To Thine Own Self Be True- Shakespeare. A closer look at ourselves as anglers.

by Jake Freeman May 25, 2016

To Thine Own Self Be True- Shakespeare.  A closer look at ourselves as anglers.

To thine own self be true!

 You know I sit around sometimes and look at the sport of bass fishing that I love so much and think about all the great friends that I have made, memories that will never be forgotten and countless number of hours I have spent on the water chasing that somewhat elusive little green fish and I think to myself……Self, are you happy with what you have done and accomplished in the world of bass fishing? And my answer is YES! I have always been and love being a local and amateur fisherman. Never really had the desire to “make it big” and travel the country fishing. Number one, I am not that good at bass fishing. I mean, don’t get me wrong, I love it and I give it my all and I win a few and loose a lot but I still love this sport with all that I have but I just am not “pro” material. I really came to grips with the fact that I am not cut out for the “professional” side of this sport when for two years I worked part time for a very high level professional angler as a project manager when not working as a full time Deputy Sheriff. The world of being a pro angler is a lot of days away from home and I am a family man so it was just not my cup of tea. Notice I said “my” cup of tea.

 Anyway……now that is out of the way, here is the meat and potatoes of why I am writing this. Nowadays there seems to be this huge emphasis on becoming a “professional” angler and at what appears to be, at all cost. I see too many guys that are getting into the sport for what also appears to be fame and notoriety and have 0 ability. I see guys that start fishing, join a bass club and then the next year have a boat and fishing the boater side of the FLW. Nothing wrong with that but the majority (90%) aren’t ready to compete at that level. So why do they do it? In my opinion it just to get away from that so called “stigma” of being a local or amateur. Being an amateur has now become that Scarlet Letter “A” that no one wants associated with their name or much less their facebook title. Being an amateur isn’t anything to be ashamed of at all. Heck, 18 years into this sport and I am just a local, can’t even claim to be an amateur and I am dang proud of it. Best local on my home lake at least 30 minutes to an hour of every year. Man, when they turn on and feed I am the best local there is within a 200 yard radius of my boat.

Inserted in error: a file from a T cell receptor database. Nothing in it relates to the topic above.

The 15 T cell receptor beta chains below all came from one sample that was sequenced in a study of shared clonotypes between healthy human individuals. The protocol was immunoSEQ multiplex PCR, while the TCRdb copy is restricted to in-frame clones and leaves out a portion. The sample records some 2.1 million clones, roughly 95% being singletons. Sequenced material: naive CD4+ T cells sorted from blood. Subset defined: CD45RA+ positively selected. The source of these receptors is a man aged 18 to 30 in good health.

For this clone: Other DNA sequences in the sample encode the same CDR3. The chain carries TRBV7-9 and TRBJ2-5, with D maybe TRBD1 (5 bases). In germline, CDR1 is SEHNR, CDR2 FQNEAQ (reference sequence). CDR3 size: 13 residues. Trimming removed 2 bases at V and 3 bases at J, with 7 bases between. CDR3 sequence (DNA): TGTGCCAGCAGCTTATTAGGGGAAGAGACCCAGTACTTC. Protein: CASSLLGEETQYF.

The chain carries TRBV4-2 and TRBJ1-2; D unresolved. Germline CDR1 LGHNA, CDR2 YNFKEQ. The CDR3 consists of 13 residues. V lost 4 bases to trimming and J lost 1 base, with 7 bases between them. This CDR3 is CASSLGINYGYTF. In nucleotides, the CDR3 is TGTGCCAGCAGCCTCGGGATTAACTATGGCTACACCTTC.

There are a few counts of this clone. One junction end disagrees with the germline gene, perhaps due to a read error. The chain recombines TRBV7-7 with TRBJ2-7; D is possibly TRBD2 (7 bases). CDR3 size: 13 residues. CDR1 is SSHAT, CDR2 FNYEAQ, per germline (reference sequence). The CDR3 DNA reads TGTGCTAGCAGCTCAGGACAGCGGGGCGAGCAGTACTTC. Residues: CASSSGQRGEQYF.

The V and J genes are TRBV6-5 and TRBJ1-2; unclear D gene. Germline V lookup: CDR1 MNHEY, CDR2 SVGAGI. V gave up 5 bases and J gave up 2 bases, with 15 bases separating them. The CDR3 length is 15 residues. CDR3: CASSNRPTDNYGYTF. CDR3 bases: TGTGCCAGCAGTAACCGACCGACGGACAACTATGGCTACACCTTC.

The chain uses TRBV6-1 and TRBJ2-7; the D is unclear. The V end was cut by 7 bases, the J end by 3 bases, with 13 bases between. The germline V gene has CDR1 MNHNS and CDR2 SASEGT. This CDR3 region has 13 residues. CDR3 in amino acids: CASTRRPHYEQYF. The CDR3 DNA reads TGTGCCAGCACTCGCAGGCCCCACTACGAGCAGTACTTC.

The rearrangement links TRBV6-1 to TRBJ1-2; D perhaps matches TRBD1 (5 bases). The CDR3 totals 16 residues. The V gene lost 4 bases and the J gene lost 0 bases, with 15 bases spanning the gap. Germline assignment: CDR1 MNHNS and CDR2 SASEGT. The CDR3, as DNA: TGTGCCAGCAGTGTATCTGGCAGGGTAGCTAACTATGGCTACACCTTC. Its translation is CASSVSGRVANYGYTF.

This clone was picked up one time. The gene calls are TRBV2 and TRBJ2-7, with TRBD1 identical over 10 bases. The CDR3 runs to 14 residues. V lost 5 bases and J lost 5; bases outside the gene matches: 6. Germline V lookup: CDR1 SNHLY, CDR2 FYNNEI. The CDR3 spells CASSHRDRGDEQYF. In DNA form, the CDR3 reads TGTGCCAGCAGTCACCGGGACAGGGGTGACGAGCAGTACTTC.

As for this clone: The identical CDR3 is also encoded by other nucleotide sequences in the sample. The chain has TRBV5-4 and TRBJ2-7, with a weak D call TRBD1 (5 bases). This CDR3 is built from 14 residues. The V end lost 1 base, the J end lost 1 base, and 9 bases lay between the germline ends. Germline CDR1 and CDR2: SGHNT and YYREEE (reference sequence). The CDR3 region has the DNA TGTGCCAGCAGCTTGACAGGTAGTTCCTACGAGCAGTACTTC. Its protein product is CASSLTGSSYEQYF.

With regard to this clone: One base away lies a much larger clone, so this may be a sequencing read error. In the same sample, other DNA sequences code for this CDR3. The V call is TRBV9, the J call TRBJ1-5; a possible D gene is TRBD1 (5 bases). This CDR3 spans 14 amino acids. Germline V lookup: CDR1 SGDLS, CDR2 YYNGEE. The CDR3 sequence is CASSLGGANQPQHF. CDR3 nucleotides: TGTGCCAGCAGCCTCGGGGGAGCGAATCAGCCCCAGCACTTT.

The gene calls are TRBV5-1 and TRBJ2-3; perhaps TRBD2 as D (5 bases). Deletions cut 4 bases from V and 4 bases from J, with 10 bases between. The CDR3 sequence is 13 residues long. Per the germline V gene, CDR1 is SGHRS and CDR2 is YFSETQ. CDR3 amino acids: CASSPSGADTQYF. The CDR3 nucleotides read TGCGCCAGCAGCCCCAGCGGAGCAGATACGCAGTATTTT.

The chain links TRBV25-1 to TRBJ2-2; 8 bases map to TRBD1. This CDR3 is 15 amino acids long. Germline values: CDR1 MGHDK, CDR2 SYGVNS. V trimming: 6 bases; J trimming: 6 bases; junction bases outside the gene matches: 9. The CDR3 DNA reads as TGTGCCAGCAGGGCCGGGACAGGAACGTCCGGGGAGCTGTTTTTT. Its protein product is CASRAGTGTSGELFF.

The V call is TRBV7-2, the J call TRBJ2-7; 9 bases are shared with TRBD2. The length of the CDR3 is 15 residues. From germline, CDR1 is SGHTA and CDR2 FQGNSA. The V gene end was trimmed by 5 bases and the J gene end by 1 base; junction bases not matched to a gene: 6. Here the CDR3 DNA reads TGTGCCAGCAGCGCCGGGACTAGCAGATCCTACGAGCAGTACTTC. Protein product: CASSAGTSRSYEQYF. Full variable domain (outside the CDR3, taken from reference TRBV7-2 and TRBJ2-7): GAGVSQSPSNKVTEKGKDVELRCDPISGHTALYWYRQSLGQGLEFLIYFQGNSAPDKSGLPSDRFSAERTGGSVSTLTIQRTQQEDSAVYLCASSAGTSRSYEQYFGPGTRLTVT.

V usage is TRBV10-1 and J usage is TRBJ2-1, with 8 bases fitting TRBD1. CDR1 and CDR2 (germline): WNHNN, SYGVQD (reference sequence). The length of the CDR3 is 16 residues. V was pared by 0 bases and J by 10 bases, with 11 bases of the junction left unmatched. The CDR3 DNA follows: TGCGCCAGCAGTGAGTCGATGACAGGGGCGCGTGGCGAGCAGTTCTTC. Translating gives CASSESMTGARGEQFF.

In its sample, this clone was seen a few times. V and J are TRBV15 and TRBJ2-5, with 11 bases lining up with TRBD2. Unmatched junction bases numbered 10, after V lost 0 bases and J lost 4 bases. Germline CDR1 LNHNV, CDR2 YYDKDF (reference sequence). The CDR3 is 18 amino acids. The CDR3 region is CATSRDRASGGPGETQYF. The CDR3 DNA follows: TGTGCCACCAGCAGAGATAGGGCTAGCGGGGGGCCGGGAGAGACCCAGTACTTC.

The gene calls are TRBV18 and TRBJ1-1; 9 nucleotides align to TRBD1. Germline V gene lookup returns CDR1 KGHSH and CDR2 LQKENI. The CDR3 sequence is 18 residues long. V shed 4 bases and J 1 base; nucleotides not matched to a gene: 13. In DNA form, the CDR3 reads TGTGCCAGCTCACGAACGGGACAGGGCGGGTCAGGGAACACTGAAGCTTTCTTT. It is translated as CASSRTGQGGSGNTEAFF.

Seriously, I would venture to say all professional fisherman out there knew when it was their time to step up and swing for the fences, it they hadn’t they wouldn’t be where they are now. I also would step out and say a vast majority of young anglers have no idea what living the life of a professional fisherman is like. Lot’s of time away from home, away from friends, family, loved ones and kids. It takes a lot of heart and determination to make it at the level they operate and I quickly realized that it wasn’t for me and even if it were, with young kids, it wouldn’t be fair to my family.

 This sport is ever changing and getting younger every day with the high school trails and college trails, which I think are great for getting the sport that we love out to our youth. That combined with tournament trails offering heart stopping amounts of money to even guys that aren’t professional fisherman, it is rather easy to get caught up in the “I gotta be a professional fisherman” movement. Maybe the movement needs a reality check and should perhaps digress back to more guys learning how to fish at the club level before they “step up their game” one year after learning how to throw a baitcaster. I see a lot of guys spending more time worrying about what they are going to wear at the next BFL or Open than they are spending time breaking the lake down or learning new techniques that can benefit them on the water.

 At 5X3 we support locals and amateurs and hope that everyone here obtains his or her goals within this sport but we also have to know our own limitations and not get sucked into progressing at a level we aren’t ready for. This sport was not built overnight nor is it going anywhere anytime soon. I guess in closing I am saying that “local” and “amateur” are not four letter words in the sport that we love. More emphasis should be placed on the ability to actually catch fish than the ability to play at a level that you just aren’t ready for. This sport was founded by “bank beaters” and “minnow drowners” and we all have our place in the sport. Just more people need to realize that they simply aren’t ready to eat at the “adult table.” Shoot, some of my best times were spent at the little table in the corner playing with people that we more like me anyway. Some times we just have to step back and take a long hard look at ourselves and ask “are we really ready for this level?” A wise man once told me that if you couldn’t win the majority of the local club tournaments that you fish then you aren’t ready for the next step. Just be proud of who you are and most importantly “to thine own self be true.”

Jake Freeman
Jake Freeman


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